Love is hard to find these days. Apps turn people into toys. The pandemic is killing vibes. Adele reigns at the top of the Billboard charts, singing her tales of longing and woe.
Is romance dead? Not in the frothy world of podcasts, where two recent audio dating shows — “This Is Dating” and “It’s Nice to Hear You” — aim to reinvent matchmaking in a time of isolation.
“This Is Dating”, by the independent studio Magnificent Noise, follows four daters who want to break old patterns and form meaningful relationships. In exchange for their participation (the show uses real voices but fake names), the subjects are given a team of fairy godmothers who must rehabilitate their love lives.
A dating coach, Logan Ury — the director of relationship science at the dating app Hinge and author of “How to Not Die Alone: The Surprising Science That Will Help You Find Love” — helps every dating person break his or her bad habits. identify. Producers do the matchmaking and recruit a number of potential partners based on the date’s preferences. Listeners will hear one actual date per episode, conducted via Zoom due to Covid, and the producers and Ury are helping out there too. Sitting as (mostly) silent participants, they occasionally drop icebreakers into the chat to keep the momentum going.
“It’s an incredible exercise in trust,” said Jesse Baker, co-founder of Magnificent Noise and co-creator of “This is Dating,” which premiered earlier this month and is produced by Baker, Hiwote Getaneh and Eleanor Kagan. “You talk to us about the problems you think you have, and we offer this one kind of crazy way of approaching things differently.”
Baker, an executive producer of the popular couples therapy podcast “Where Do We Begin? With Esther Perel,” which she helped create, she brought some of that show’s analytical sensibility to her new podcast. The show balances elements of style. from MTV game shows—separately recorded sideline commentary interspersed with audio from the data—with the more serious aspirations of modern social psychology.
Over the course of the season, listeners will follow the daters as they go on multiple first dates, each presented as a step towards self-discovery.
“We didn’t want just another voyeuristic half hour into someone’s awkward blind date,” Baker said. “It was important for us to show growth.”
“It’s Nice to Hear You” also applies narrative framing to the dating game. The show, which concluded a six-episode first season last spring (a second is in development), follows three couples who are allowed to correspond once a day for 30 days. In a twist, the couples use pseudonyms and can only communicate through voice memos, without exchanging photos or other identifying information. At the end of the experiment, each discovers if their connection is more than one-dimensional.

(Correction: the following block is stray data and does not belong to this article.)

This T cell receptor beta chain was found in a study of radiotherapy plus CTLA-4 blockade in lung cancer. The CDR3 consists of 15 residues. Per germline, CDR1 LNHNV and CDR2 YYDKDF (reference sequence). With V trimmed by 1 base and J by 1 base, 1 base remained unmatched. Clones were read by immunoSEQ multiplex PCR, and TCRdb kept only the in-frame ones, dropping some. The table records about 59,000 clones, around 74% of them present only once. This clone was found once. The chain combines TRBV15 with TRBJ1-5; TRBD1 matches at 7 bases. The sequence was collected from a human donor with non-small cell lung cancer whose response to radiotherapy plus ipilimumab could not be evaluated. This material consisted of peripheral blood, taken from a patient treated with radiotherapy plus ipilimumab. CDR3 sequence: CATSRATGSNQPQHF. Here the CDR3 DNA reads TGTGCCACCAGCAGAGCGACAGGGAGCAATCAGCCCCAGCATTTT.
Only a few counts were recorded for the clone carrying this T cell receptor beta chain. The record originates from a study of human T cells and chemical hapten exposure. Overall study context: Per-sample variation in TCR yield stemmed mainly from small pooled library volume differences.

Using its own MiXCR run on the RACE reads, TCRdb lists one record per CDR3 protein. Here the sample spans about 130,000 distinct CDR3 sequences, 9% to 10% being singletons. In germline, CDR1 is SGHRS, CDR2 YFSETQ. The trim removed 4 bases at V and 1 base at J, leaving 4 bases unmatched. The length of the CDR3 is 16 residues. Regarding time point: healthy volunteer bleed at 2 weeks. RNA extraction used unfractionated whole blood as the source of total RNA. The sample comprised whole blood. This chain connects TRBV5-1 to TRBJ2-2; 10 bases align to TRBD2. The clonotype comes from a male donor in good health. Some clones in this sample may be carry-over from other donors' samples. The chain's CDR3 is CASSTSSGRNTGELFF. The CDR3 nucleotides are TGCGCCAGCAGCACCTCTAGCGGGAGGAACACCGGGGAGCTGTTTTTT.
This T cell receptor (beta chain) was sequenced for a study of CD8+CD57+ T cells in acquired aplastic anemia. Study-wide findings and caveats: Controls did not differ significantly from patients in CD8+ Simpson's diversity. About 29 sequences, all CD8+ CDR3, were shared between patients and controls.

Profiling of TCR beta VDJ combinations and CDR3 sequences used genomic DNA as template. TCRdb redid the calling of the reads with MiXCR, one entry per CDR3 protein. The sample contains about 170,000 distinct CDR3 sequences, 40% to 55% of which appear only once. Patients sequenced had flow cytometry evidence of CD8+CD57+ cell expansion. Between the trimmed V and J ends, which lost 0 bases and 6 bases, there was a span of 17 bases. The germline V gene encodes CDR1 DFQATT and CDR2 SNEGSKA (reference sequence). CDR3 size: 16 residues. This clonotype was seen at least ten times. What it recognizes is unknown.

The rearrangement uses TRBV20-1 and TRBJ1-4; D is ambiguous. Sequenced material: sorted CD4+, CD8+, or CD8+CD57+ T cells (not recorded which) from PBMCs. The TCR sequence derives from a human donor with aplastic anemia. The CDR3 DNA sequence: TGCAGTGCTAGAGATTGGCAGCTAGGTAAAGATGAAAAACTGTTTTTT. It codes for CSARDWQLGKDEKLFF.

Part of the appeal of “It’s Nice to Hear You” is the implication that looks and other physical concerns are redundant to romance. The creator of the show and publisher, Heather Li, developed it after watching the Netflix dating series “Love Is Blind,” in which participants, who get to know their future partners over the course of a week, agree to marry without ever seeing them.
“It’s Nice to Hear You” avoids such high stakes, but it’s remarkable to hear how intimate the couples get within the constraining box. Two weeks after the project, a woman declares that she has already shared more with her match than in a previous real relationship. “It feels like I’ve known him for years,” she says.
Li, a retail consultant who created the podcast while going through a dating crisis herself, said the restrictions helped some participants move out of the way. “You’re not distracted by how someone looks or what’s in the background,” Li said. “I think it’s harder to judge someone when you don’t have that many data points.”
On both “This Is Dating” and “It’s Nice to Hear You” the medium’s limitations are turned into strengths. The listener’s inability to see the shows’ daters makes it easier to project themselves into his or her shoes. And the relatively unobtrusive nature of the production device—a smartphone recorder in the case of “It’s Nice to Hear You” and a Zoom account for “This Is Dating”—almost eliminates the “I’m not here to make friends” observer effect. stoked by the presence of reality television crews.
One of the biggest challenges was finding enough participants to make plausible matches — both shows said many more women than men applied — and making sure interactions on the dates were fun to listen to. On “This Is Dating,” the virtual daters make cocktails, play improv games, and give each other bedroom tours, among other mood-boosting activities.
“None of us are professional matchmakers, but creating an environment where people can have fun and feel a connection felt like something we could totally do,” said Getaneh, one of the producers of “This Is Dating.”
One of the questions faced by both sides was how to deliver satisfactory solutions. Here Li was lucky. Shortly before she started “It’s nice to hear you,” she had been ghosted by a man she had seen casually. Li decided to incorporate her personal journey into a multi-episode storyline, confessing her struggles with intimacy and communication to the same relationship coach who interviewed her subjects.
When she finally meets her current boyfriend, with whom she’s been together for over a year now, her happy ending becomes that of the podcast.
“After so many hours listening to other people communicating so openly, I realized I needed to be bolder and more assertive,” Li said. “If they did it, why couldn’t I?”